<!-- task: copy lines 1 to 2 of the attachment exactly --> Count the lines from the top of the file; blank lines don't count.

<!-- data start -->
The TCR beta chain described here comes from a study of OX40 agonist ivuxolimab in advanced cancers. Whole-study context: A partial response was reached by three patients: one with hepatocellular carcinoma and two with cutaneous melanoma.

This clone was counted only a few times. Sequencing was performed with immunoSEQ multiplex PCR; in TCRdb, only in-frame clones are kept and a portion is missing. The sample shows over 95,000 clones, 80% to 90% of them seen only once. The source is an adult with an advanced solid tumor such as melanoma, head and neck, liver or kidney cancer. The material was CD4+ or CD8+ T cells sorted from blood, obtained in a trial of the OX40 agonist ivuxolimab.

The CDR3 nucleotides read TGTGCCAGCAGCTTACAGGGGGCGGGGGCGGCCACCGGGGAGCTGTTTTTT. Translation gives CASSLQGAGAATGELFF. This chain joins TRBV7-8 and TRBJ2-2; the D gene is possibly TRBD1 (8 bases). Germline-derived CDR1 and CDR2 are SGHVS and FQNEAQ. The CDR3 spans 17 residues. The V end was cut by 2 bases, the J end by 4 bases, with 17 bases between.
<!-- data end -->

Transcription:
The TCR beta chain described here comes from a study of OX40 agonist ivuxolimab in advanced cancers. Whole-study context: A partial response was reached by three patients: one with hepatocellular carcinoma and two with cutaneous melanoma.

This clone was counted only a few times. Sequencing was performed with immunoSEQ multiplex PCR; in TCRdb, only in-frame clones are kept and a portion is missing. The sample shows over 95,000 clones, 80% to 90% of them seen only once. The source is an adult with an advanced solid tumor such as melanoma, head and neck, liver or kidney cancer. The material was CD4+ or CD8+ T cells sorted from blood, obtained in a trial of the OX40 agonist ivuxolimab.